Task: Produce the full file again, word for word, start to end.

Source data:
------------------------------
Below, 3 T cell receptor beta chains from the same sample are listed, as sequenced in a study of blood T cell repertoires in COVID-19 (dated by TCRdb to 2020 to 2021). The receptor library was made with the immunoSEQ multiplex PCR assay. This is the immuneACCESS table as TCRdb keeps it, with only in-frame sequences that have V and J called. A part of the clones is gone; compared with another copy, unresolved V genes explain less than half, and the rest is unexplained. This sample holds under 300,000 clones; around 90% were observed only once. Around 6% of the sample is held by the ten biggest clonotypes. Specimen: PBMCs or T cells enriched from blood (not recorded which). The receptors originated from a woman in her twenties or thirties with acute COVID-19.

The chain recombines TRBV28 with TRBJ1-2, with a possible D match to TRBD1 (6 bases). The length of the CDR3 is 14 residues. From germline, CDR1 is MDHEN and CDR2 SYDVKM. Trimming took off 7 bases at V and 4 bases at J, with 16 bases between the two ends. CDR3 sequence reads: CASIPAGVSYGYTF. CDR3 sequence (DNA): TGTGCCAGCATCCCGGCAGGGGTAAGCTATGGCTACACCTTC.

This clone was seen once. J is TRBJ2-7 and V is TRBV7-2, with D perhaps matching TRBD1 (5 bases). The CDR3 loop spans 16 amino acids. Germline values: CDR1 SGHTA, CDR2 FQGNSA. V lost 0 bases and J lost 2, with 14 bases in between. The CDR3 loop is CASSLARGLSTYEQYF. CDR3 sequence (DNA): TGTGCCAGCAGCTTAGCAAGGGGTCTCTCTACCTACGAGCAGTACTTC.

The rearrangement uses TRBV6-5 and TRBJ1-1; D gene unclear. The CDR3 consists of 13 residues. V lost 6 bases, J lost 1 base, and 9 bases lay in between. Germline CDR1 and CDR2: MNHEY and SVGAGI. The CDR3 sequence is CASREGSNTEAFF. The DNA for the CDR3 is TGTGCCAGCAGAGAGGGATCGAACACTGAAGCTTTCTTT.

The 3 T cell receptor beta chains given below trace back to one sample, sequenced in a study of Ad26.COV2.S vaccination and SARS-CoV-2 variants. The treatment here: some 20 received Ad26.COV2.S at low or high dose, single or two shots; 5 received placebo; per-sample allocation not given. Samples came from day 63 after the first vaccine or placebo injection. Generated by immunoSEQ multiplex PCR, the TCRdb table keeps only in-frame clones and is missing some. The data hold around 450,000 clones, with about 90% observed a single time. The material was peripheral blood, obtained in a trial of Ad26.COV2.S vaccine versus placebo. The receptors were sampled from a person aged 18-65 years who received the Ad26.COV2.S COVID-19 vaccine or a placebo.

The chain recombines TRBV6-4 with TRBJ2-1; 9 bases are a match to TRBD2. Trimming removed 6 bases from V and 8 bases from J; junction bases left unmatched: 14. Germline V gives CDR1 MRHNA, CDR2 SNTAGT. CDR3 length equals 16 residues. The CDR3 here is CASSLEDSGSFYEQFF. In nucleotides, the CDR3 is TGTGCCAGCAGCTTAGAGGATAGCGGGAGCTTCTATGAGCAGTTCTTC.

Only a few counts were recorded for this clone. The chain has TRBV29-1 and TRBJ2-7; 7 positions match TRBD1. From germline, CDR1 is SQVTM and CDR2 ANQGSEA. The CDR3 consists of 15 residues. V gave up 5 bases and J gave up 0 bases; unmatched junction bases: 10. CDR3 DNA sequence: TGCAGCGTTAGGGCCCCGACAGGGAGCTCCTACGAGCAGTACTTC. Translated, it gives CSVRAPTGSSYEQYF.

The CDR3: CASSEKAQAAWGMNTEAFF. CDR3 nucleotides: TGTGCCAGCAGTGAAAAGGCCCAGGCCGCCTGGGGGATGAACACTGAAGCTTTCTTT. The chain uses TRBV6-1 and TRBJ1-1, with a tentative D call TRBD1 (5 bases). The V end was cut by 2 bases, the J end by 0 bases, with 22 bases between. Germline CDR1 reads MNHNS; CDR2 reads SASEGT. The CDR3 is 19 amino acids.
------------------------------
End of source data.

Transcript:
Below, 3 T cell receptor beta chains from the same sample are listed, as sequenced in a study of blood T cell repertoires in COVID-19 (dated by TCRdb to 2020 to 2021). The receptor library was made with the immunoSEQ multiplex PCR assay. This is the immuneACCESS table as TCRdb keeps it, with only in-frame sequences that have V and J called. A part of the clones is gone; compared with another copy, unresolved V genes explain less than half, and the rest is unexplained. This sample holds under 300,000 clones; around 90% were observed only once. Around 6% of the sample is held by the ten biggest clonotypes. Specimen: PBMCs or T cells enriched from blood (not recorded which). The receptors originated from a woman in her twenties or thirties with acute COVID-19.

The chain recombines TRBV28 with TRBJ1-2, with a possible D match to TRBD1 (6 bases). The length of the CDR3 is 14 residues. From germline, CDR1 is MDHEN and CDR2 SYDVKM. Trimming took off 7 bases at V and 4 bases at J, with 16 bases between the two ends. CDR3 sequence reads: CASIPAGVSYGYTF. CDR3 sequence (DNA): TGTGCCAGCATCCCGGCAGGGGTAAGCTATGGCTACACCTTC.

This clone was seen once. J is TRBJ2-7 and V is TRBV7-2, with D perhaps matching TRBD1 (5 bases). The CDR3 loop spans 16 amino acids. Germline values: CDR1 SGHTA, CDR2 FQGNSA. V lost 0 bases and J lost 2, with 14 bases in between. The CDR3 loop is CASSLARGLSTYEQYF. CDR3 sequence (DNA): TGTGCCAGCAGCTTAGCAAGGGGTCTCTCTACCTACGAGCAGTACTTC.

The rearrangement uses TRBV6-5 and TRBJ1-1; D gene unclear. The CDR3 consists of 13 residues. V lost 6 bases, J lost 1 base, and 9 bases lay in between. Germline CDR1 and CDR2: MNHEY and SVGAGI. The CDR3 sequence is CASREGSNTEAFF. The DNA for the CDR3 is TGTGCCAGCAGAGAGGGATCGAACACTGAAGCTTTCTTT.

The 3 T cell receptor beta chains given below trace back to one sample, sequenced in a study of Ad26.COV2.S vaccination and SARS-CoV-2 variants. The treatment here: some 20 received Ad26.COV2.S at low or high dose, single or two shots; 5 received placebo; per-sample allocation not given. Samples came from day 63 after the first vaccine or placebo injection. Generated by immunoSEQ multiplex PCR, the TCRdb table keeps only in-frame clones and is missing some. The data hold around 450,000 clones, with about 90% observed a single time. The material was peripheral blood, obtained in a trial of Ad26.COV2.S vaccine versus placebo. The receptors were sampled from a person aged 18-65 years who received the Ad26.COV2.S COVID-19 vaccine or a placebo.

The chain recombines TRBV6-4 with TRBJ2-1; 9 bases are a match to TRBD2. Trimming removed 6 bases from V and 8 bases from J; junction bases left unmatched: 14. Germline V gives CDR1 MRHNA, CDR2 SNTAGT. CDR3 length equals 16 residues. The CDR3 here is CASSLEDSGSFYEQFF. In nucleotides, the CDR3 is TGTGCCAGCAGCTTAGAGGATAGCGGGAGCTTCTATGAGCAGTTCTTC.

Only a few counts were recorded for this clone. The chain has TRBV29-1 and TRBJ2-7; 7 positions match TRBD1. From germline, CDR1 is SQVTM and CDR2 ANQGSEA. The CDR3 consists of 15 residues. V gave up 5 bases and J gave up 0 bases; unmatched junction bases: 10. CDR3 DNA sequence: TGCAGCGTTAGGGCCCCGACAGGGAGCTCCTACGAGCAGTACTTC. Translated, it gives CSVRAPTGSSYEQYF.

The CDR3: CASSEKAQAAWGMNTEAFF. CDR3 nucleotides: TGTGCCAGCAGTGAAAAGGCCCAGGCCGCCTGGGGGATGAACACTGAAGCTTTCTTT. The chain uses TRBV6-1 and TRBJ1-1, with a tentative D call TRBD1 (5 bases). The V end was cut by 2 bases, the J end by 0 bases, with 22 bases between. Germline CDR1 reads MNHNS; CDR2 reads SASEGT. The CDR3 is 19 amino acids.